Danny Boyle’s second feature, Trainspotting (1996), finds the burgeoning filmmaker on slightly more typical ground in terms of thematic content—or what we’ve come to think of as more typical—than was afforded by his debut work, Shallow Grave, even while expanding on his experiments with style. Though Trainspotting’s story of Scottish drug addicts is dark in tone and the bulk of the humor is blacker than a raven’s wing at midnight, Boyle’s sense of humanity persistently creeps in around the edges. That, in fact, is what truly sets the film apart from its most obvious inspiration, Stanley Kubrick’s A Clockwork Orange (1971).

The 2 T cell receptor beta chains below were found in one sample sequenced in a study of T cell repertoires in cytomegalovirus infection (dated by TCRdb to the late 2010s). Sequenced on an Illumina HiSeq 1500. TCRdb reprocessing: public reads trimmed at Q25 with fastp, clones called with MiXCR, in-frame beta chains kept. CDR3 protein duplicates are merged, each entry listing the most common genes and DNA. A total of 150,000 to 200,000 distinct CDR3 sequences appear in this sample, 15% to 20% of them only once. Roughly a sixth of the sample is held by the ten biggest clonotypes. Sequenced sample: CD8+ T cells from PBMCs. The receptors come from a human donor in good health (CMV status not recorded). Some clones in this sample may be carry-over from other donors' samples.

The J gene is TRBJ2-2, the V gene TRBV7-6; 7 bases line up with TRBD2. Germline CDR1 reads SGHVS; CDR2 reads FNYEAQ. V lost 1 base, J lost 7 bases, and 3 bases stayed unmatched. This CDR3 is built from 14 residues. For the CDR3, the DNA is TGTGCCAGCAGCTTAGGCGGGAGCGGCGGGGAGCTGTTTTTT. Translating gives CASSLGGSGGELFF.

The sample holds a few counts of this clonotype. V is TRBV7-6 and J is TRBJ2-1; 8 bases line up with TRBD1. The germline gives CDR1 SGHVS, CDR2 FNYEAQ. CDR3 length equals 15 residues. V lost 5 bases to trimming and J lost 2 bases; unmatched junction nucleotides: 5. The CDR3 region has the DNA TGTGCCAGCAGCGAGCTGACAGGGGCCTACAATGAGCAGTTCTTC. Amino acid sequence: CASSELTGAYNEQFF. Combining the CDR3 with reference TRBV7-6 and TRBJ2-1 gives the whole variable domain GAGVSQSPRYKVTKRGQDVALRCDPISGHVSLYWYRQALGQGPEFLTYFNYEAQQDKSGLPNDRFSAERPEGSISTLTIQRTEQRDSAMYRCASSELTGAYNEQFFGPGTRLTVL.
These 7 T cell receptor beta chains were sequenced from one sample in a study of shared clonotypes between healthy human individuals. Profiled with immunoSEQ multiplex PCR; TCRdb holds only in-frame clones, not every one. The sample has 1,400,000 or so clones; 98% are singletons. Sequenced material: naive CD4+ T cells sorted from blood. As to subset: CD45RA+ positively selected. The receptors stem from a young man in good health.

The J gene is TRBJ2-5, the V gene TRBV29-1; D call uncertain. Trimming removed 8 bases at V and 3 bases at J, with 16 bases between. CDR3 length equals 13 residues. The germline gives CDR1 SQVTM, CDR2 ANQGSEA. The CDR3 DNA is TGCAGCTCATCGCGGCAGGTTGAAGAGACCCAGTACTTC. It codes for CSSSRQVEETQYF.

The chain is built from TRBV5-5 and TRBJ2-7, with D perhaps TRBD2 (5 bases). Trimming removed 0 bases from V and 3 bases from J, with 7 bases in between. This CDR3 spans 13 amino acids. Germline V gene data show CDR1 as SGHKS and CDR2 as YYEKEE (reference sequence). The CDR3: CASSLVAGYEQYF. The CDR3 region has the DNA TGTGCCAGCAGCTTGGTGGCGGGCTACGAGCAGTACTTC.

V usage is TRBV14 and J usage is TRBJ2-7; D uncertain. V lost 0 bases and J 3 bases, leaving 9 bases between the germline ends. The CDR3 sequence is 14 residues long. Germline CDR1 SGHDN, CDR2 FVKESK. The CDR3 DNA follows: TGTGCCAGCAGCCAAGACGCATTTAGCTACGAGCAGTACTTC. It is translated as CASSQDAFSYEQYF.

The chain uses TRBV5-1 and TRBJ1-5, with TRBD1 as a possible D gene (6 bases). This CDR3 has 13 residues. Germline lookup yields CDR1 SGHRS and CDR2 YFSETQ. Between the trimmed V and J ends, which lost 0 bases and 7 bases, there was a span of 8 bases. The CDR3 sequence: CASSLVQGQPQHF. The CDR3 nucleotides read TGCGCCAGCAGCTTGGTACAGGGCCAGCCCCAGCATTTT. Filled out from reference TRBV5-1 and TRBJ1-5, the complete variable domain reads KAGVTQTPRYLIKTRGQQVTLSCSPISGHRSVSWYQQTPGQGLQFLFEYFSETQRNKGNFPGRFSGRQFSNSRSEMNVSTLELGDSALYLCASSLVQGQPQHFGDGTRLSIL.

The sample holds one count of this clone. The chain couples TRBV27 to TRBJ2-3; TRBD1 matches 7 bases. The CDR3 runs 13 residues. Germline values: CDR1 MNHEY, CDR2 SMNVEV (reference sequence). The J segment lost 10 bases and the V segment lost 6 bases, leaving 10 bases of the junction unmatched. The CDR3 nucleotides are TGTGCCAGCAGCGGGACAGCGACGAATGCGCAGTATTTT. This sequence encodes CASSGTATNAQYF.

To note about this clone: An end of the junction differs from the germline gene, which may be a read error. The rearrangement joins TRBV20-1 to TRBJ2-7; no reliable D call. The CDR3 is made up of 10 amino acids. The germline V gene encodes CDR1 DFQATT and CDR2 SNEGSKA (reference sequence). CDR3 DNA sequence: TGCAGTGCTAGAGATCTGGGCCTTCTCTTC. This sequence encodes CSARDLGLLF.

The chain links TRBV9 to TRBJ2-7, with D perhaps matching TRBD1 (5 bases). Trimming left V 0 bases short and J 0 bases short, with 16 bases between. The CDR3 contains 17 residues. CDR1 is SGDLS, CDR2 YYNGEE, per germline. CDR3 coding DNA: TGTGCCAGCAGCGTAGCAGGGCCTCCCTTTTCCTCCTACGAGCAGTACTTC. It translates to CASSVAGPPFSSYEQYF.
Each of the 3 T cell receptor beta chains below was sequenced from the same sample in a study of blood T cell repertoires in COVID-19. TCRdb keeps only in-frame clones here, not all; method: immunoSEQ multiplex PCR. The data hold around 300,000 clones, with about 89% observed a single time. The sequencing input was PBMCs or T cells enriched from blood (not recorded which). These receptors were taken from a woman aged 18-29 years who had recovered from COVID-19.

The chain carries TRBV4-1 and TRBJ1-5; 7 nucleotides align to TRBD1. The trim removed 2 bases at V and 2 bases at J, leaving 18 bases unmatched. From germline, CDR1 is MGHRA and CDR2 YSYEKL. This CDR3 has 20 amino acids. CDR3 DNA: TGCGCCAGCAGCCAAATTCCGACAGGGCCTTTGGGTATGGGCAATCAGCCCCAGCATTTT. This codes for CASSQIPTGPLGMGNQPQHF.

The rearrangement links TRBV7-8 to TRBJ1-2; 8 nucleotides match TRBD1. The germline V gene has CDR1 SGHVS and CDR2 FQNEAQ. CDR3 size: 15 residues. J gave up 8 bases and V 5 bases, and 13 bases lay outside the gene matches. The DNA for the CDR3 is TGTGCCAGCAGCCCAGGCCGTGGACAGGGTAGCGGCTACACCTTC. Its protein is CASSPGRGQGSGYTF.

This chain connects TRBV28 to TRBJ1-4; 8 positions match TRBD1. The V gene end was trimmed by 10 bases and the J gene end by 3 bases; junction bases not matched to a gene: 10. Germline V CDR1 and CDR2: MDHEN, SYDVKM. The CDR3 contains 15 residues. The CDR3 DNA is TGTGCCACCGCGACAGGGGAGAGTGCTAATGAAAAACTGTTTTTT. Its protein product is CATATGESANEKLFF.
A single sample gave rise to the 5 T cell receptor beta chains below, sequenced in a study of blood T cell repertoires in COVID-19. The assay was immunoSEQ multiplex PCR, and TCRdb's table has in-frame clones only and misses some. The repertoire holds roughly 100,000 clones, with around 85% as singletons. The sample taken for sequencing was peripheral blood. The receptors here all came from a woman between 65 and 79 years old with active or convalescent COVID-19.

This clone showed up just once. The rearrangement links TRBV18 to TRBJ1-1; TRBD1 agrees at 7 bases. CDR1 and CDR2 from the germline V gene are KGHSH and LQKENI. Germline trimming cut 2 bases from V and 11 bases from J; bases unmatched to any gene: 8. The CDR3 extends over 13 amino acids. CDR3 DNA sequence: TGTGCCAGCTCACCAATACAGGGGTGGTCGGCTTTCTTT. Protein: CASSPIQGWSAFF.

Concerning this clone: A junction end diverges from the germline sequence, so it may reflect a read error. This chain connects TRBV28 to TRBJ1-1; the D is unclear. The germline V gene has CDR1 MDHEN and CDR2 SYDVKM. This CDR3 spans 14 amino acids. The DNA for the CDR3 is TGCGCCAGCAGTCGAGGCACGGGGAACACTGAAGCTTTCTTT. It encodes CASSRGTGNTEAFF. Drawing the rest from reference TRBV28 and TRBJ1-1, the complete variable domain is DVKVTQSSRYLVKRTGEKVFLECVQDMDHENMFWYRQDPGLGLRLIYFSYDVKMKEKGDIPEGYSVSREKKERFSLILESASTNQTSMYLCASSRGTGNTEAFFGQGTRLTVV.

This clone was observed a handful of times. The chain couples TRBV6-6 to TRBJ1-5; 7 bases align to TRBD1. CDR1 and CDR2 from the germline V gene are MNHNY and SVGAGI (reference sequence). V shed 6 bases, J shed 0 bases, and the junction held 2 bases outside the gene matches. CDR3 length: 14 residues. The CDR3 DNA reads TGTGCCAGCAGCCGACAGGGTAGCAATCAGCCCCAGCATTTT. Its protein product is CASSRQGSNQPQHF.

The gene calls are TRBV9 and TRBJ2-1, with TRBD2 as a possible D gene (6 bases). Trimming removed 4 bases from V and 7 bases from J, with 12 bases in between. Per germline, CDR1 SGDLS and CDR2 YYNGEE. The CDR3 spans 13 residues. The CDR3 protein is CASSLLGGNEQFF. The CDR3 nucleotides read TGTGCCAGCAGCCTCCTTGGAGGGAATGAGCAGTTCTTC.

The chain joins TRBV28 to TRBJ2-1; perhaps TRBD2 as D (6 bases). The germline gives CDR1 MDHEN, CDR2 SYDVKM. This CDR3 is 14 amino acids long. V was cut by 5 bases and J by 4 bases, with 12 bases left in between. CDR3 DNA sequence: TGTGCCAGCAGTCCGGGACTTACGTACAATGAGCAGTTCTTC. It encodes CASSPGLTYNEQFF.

The connections between the two films are inescapable and obviously deliberate (you don’t set a scene in a nightclub that’s designed to be a cheap knockoff of the Korova Milk Bar from Clockwork if you’re trying to hide the influence). Mark (Ewan McGregor) and his friends—junkie and otherwise—are clearly variations on Alex (Malcom McDowell) and his droogs, but there’s a difference in that Mark and company exist in a real world that recognizes the existence of the film A Clockwork Orange, and that adds a layer to the proceedings. It’s a layer that makes the characters more pathetic than menacing. They’re a slightly silly, self-destructive imitation of a stylized fantasy—and at bargain prices. The idea of Alex diving into “the worst toilet in Scotland” to retrieve a couple heroin suppositories is preposterous. The idea of Mark doing so is all too believable, even if the scene is handled in the most fantasticated manner imaginable. And the film’s ending, designed to recall Alex’s “I was cured all right,” throws a new light on the character of Mark—its last line suggesting that there really is no Mark at all, but only a series of roles he plays by way of emulation. The question it raises is how true might that be of all of us.